BBC Close-Up - Calling Germany

Hugh Carleton Greene, head of the BBC's German Service, describes how some Germans risk severe punishment by the Gestapo to listen to broadcasts. A few also dare to send correspondence when the opportunity arises. Among the variety of programmes and subjects offered are discussions on Hitler's speeches and a look at the ideas of Goebbels on Nazism. In fact, the service records and catalogues Hitler's speeches in order to expose flaws and contradictions. Despite attempts by the German government to 'jam' the service, it continues.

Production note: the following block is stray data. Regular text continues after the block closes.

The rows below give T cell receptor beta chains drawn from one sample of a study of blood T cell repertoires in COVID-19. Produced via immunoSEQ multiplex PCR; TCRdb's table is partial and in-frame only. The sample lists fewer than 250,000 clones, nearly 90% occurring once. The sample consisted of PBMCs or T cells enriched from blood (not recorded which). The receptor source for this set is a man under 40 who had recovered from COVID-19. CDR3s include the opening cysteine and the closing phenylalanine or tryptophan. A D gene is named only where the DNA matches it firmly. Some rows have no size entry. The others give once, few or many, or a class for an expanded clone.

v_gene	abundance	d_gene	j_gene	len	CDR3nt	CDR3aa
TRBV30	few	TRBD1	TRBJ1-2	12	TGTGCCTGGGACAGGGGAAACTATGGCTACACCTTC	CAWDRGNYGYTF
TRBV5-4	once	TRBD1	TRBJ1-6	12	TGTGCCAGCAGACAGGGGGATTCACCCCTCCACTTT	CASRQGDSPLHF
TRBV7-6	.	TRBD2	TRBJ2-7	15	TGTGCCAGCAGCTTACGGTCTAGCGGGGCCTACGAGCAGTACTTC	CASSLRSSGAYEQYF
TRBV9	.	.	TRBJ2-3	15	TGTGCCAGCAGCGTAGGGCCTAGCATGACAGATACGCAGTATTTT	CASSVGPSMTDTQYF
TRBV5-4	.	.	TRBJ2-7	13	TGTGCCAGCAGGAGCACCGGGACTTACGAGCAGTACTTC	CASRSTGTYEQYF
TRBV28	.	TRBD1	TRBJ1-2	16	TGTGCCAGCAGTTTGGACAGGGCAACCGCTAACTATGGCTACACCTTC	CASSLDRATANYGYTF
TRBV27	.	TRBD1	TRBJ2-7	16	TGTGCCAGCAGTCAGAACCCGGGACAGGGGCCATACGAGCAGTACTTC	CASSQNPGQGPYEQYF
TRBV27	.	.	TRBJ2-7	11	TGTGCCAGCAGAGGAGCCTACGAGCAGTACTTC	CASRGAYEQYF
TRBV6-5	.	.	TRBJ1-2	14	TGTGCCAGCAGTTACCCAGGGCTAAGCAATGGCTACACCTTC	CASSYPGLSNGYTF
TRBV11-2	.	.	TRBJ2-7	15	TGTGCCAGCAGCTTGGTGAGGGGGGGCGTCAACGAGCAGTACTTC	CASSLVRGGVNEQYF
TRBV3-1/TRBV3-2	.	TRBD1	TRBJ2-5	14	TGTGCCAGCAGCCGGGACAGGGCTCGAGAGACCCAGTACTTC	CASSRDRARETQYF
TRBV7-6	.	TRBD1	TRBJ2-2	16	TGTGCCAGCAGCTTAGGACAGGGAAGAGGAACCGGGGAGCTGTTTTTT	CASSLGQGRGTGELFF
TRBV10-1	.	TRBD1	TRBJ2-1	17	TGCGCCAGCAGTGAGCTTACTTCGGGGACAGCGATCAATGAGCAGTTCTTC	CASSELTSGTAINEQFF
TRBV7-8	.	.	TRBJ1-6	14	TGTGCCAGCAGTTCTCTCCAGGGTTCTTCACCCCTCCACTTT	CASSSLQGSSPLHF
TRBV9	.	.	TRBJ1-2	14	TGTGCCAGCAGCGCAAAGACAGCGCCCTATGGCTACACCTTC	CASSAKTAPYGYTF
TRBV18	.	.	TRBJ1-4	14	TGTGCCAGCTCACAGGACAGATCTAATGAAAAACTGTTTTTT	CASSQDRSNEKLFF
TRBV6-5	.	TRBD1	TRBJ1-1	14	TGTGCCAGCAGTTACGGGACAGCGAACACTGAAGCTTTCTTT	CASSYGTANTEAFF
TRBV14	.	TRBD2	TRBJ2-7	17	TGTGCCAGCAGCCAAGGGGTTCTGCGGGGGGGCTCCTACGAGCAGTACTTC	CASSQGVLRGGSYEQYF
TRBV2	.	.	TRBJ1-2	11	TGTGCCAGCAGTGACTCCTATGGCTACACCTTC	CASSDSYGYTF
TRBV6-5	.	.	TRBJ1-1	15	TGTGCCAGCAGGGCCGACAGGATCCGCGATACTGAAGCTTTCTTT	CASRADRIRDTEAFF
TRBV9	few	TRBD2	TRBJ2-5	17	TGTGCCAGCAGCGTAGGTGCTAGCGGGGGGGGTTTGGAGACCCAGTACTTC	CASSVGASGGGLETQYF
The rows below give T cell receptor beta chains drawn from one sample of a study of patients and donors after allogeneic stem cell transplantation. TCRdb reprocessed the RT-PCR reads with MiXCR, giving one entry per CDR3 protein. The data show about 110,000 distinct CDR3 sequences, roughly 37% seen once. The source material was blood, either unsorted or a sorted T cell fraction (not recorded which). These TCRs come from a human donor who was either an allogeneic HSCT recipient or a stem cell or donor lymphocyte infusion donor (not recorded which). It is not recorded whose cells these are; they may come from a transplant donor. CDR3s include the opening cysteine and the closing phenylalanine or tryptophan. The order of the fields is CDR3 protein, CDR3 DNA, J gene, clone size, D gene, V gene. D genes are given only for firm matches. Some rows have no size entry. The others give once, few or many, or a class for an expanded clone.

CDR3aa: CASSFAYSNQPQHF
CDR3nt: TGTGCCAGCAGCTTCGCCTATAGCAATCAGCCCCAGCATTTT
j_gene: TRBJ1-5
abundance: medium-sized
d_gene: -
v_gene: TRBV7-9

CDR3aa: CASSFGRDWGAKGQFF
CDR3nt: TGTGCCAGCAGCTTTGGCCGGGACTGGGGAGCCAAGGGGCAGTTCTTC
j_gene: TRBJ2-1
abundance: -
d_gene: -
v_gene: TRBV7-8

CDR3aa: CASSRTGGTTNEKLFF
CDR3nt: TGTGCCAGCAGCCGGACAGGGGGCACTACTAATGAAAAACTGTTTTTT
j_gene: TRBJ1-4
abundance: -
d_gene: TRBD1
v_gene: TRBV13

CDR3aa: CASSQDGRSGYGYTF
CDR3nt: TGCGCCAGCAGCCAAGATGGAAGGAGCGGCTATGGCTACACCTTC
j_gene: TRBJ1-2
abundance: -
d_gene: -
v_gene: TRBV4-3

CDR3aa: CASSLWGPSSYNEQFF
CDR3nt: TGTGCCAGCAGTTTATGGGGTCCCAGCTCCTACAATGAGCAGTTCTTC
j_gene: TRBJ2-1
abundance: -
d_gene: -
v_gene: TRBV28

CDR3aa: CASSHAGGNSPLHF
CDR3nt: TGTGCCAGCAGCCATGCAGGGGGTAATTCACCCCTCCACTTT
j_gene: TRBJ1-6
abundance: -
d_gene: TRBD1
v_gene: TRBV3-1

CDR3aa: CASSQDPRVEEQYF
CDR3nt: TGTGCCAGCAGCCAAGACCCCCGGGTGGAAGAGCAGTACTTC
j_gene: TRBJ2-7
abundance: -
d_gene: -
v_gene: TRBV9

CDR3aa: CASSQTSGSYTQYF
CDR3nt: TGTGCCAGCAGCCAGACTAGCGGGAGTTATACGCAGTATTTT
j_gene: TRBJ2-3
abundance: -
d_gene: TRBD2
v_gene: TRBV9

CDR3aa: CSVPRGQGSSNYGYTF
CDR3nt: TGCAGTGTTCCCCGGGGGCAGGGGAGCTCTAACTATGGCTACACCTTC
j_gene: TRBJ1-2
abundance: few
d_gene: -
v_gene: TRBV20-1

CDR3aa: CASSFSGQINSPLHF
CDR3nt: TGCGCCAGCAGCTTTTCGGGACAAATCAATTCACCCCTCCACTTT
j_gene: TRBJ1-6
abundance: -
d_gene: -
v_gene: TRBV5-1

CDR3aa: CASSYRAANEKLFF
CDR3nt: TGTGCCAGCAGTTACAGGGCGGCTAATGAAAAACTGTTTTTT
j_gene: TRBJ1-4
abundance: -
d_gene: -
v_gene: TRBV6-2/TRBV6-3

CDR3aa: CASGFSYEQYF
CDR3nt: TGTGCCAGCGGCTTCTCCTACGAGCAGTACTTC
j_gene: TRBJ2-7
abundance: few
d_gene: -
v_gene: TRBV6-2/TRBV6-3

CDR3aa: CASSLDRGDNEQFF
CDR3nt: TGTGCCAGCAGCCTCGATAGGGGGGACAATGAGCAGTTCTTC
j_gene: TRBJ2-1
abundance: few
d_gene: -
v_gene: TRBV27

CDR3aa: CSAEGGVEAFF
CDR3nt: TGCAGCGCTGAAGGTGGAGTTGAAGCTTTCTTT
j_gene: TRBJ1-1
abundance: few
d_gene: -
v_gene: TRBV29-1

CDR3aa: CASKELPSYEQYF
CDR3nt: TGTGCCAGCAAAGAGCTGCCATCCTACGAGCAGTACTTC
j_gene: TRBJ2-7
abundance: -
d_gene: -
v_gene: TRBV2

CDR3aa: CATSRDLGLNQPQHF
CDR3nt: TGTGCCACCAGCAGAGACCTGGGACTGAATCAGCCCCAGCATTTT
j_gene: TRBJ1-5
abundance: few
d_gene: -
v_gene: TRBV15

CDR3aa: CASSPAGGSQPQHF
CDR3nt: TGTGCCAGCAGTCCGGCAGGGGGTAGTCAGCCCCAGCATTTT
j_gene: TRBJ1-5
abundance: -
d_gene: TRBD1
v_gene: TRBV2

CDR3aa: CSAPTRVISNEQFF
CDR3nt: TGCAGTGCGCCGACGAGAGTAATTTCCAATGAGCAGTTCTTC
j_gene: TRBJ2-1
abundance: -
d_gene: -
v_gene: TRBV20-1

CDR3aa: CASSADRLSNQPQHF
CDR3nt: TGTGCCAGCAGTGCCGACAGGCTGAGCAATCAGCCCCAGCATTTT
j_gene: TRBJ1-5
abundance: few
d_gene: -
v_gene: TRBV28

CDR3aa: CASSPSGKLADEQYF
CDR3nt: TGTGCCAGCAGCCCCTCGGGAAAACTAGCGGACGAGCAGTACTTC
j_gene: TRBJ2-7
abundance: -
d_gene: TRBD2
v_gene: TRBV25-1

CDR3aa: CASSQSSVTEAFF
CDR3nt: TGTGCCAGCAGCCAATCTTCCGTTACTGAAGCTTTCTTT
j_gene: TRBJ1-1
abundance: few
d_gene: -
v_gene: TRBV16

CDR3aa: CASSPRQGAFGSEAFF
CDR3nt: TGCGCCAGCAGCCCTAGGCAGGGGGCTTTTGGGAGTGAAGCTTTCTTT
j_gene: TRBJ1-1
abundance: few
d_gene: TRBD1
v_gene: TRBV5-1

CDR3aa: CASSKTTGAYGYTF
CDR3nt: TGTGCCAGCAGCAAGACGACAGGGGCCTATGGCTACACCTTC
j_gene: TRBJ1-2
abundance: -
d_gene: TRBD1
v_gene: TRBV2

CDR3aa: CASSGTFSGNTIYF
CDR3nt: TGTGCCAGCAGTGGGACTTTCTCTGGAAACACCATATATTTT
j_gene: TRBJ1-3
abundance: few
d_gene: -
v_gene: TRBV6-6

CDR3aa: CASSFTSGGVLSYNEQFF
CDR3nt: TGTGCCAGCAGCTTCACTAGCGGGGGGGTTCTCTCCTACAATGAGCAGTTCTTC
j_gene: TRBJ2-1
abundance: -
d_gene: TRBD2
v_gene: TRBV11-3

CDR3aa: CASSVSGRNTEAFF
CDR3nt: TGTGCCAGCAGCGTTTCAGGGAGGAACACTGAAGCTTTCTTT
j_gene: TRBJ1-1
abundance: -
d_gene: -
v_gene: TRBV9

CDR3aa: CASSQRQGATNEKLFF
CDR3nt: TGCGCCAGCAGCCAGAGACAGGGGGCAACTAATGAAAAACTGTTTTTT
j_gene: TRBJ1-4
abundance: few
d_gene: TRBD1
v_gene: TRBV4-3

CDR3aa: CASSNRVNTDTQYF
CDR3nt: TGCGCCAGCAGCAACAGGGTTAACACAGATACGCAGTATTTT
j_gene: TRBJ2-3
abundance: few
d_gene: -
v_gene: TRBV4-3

Greene visited Sweden in 1942 to investigate the effects of German jamming. He discovered that simple and straightforward broadcasts were the most audible. As a result, certain tactics were employed to overcome the effects of jamming, such as applying a more simplified presentation style and using speakers who had deep, resonant voices. Greene became the Director-General of the BBC in 1960.

↗ Originally broadcast 23 June 1943.

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